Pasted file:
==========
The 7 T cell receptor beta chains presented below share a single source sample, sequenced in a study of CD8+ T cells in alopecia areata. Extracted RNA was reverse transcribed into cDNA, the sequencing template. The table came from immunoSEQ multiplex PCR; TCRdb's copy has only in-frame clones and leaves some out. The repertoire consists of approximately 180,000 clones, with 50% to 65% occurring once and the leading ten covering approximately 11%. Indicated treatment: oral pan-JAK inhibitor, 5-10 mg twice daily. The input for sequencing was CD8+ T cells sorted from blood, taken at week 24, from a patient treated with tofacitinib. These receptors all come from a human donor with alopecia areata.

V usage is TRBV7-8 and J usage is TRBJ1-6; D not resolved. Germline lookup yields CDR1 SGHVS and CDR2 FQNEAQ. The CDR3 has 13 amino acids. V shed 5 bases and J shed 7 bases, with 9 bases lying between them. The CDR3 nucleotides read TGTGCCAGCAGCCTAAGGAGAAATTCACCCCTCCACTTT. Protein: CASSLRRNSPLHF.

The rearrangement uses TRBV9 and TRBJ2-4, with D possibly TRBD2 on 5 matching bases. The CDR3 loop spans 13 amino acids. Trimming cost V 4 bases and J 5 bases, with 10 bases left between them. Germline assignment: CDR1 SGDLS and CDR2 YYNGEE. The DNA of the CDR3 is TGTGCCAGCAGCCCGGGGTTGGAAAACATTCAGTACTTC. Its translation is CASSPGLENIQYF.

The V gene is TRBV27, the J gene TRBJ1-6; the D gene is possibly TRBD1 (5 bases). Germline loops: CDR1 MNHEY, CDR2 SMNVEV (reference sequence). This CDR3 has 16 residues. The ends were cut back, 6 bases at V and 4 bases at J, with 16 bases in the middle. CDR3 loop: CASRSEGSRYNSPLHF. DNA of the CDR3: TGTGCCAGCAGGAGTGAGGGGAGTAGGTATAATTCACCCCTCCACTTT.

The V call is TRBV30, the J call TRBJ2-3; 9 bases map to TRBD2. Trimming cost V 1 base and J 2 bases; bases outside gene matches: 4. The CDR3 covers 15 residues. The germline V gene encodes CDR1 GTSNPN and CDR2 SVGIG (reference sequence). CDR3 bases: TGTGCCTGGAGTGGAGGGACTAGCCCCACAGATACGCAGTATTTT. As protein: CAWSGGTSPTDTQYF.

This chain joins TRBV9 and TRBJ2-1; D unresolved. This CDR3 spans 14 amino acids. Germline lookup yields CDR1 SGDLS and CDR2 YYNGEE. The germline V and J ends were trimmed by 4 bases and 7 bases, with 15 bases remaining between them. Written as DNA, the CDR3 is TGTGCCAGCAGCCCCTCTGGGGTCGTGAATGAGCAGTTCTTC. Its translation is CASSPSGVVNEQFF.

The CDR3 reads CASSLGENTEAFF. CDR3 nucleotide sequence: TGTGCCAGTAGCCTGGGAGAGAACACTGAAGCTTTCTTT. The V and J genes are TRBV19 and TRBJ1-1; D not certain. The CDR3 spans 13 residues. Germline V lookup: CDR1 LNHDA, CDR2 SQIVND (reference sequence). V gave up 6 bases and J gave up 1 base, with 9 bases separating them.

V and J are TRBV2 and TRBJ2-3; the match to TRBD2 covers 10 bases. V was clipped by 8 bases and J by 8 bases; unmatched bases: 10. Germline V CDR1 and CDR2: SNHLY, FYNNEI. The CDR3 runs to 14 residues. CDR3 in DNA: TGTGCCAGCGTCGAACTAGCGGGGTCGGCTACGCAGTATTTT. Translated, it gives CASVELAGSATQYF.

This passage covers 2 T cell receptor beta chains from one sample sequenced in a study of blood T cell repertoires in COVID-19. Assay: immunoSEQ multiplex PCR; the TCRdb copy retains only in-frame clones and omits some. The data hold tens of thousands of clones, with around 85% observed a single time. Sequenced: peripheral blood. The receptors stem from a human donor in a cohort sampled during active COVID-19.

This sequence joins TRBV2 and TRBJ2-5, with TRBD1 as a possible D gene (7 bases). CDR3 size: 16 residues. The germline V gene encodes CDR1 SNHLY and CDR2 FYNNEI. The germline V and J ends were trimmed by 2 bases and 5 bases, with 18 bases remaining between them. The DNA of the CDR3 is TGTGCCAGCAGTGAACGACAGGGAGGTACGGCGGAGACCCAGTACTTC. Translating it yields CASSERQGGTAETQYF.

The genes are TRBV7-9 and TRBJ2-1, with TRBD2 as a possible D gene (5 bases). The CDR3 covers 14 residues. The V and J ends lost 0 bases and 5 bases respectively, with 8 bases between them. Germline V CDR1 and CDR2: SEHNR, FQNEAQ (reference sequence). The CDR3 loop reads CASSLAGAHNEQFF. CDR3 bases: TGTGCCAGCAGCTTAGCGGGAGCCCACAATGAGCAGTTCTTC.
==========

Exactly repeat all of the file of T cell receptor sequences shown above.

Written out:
The 7 T cell receptor beta chains presented below share a single source sample, sequenced in a study of CD8+ T cells in alopecia areata. Extracted RNA was reverse transcribed into cDNA, the sequencing template. The table came from immunoSEQ multiplex PCR; TCRdb's copy has only in-frame clones and leaves some out. The repertoire consists of approximately 180,000 clones, with 50% to 65% occurring once and the leading ten covering approximately 11%. Indicated treatment: oral pan-JAK inhibitor, 5-10 mg twice daily. The input for sequencing was CD8+ T cells sorted from blood, taken at week 24, from a patient treated with tofacitinib. These receptors all come from a human donor with alopecia areata.

V usage is TRBV7-8 and J usage is TRBJ1-6; D not resolved. Germline lookup yields CDR1 SGHVS and CDR2 FQNEAQ. The CDR3 has 13 amino acids. V shed 5 bases and J shed 7 bases, with 9 bases lying between them. The CDR3 nucleotides read TGTGCCAGCAGCCTAAGGAGAAATTCACCCCTCCACTTT. Protein: CASSLRRNSPLHF.

The rearrangement uses TRBV9 and TRBJ2-4, with D possibly TRBD2 on 5 matching bases. The CDR3 loop spans 13 amino acids. Trimming cost V 4 bases and J 5 bases, with 10 bases left between them. Germline assignment: CDR1 SGDLS and CDR2 YYNGEE. The DNA of the CDR3 is TGTGCCAGCAGCCCGGGGTTGGAAAACATTCAGTACTTC. Its translation is CASSPGLENIQYF.

The V gene is TRBV27, the J gene TRBJ1-6; the D gene is possibly TRBD1 (5 bases). Germline loops: CDR1 MNHEY, CDR2 SMNVEV (reference sequence). This CDR3 has 16 residues. The ends were cut back, 6 bases at V and 4 bases at J, with 16 bases in the middle. CDR3 loop: CASRSEGSRYNSPLHF. DNA of the CDR3: TGTGCCAGCAGGAGTGAGGGGAGTAGGTATAATTCACCCCTCCACTTT.

The V call is TRBV30, the J call TRBJ2-3; 9 bases map to TRBD2. Trimming cost V 1 base and J 2 bases; bases outside gene matches: 4. The CDR3 covers 15 residues. The germline V gene encodes CDR1 GTSNPN and CDR2 SVGIG (reference sequence). CDR3 bases: TGTGCCTGGAGTGGAGGGACTAGCCCCACAGATACGCAGTATTTT. As protein: CAWSGGTSPTDTQYF.

This chain joins TRBV9 and TRBJ2-1; D unresolved. This CDR3 spans 14 amino acids. Germline lookup yields CDR1 SGDLS and CDR2 YYNGEE. The germline V and J ends were trimmed by 4 bases and 7 bases, with 15 bases remaining between them. Written as DNA, the CDR3 is TGTGCCAGCAGCCCCTCTGGGGTCGTGAATGAGCAGTTCTTC. Its translation is CASSPSGVVNEQFF.

The CDR3 reads CASSLGENTEAFF. CDR3 nucleotide sequence: TGTGCCAGTAGCCTGGGAGAGAACACTGAAGCTTTCTTT. The V and J genes are TRBV19 and TRBJ1-1; D not certain. The CDR3 spans 13 residues. Germline V lookup: CDR1 LNHDA, CDR2 SQIVND (reference sequence). V gave up 6 bases and J gave up 1 base, with 9 bases separating them.

V and J are TRBV2 and TRBJ2-3; the match to TRBD2 covers 10 bases. V was clipped by 8 bases and J by 8 bases; unmatched bases: 10. Germline V CDR1 and CDR2: SNHLY, FYNNEI. The CDR3 runs to 14 residues. CDR3 in DNA: TGTGCCAGCGTCGAACTAGCGGGGTCGGCTACGCAGTATTTT. Translated, it gives CASVELAGSATQYF.

This passage covers 2 T cell receptor beta chains from one sample sequenced in a study of blood T cell repertoires in COVID-19. Assay: immunoSEQ multiplex PCR; the TCRdb copy retains only in-frame clones and omits some. The data hold tens of thousands of clones, with around 85% observed a single time. Sequenced: peripheral blood. The receptors stem from a human donor in a cohort sampled during active COVID-19.

This sequence joins TRBV2 and TRBJ2-5, with TRBD1 as a possible D gene (7 bases). CDR3 size: 16 residues. The germline V gene encodes CDR1 SNHLY and CDR2 FYNNEI. The germline V and J ends were trimmed by 2 bases and 5 bases, with 18 bases remaining between them. The DNA of the CDR3 is TGTGCCAGCAGTGAACGACAGGGAGGTACGGCGGAGACCCAGTACTTC. Translating it yields CASSERQGGTAETQYF.

The genes are TRBV7-9 and TRBJ2-1, with TRBD2 as a possible D gene (5 bases). The CDR3 covers 14 residues. The V and J ends lost 0 bases and 5 bases respectively, with 8 bases between them. Germline V CDR1 and CDR2: SEHNR, FQNEAQ (reference sequence). The CDR3 loop reads CASSLAGAHNEQFF. CDR3 bases: TGTGCCAGCAGCTTAGCGGGAGCCCACAATGAGCAGTTCTTC.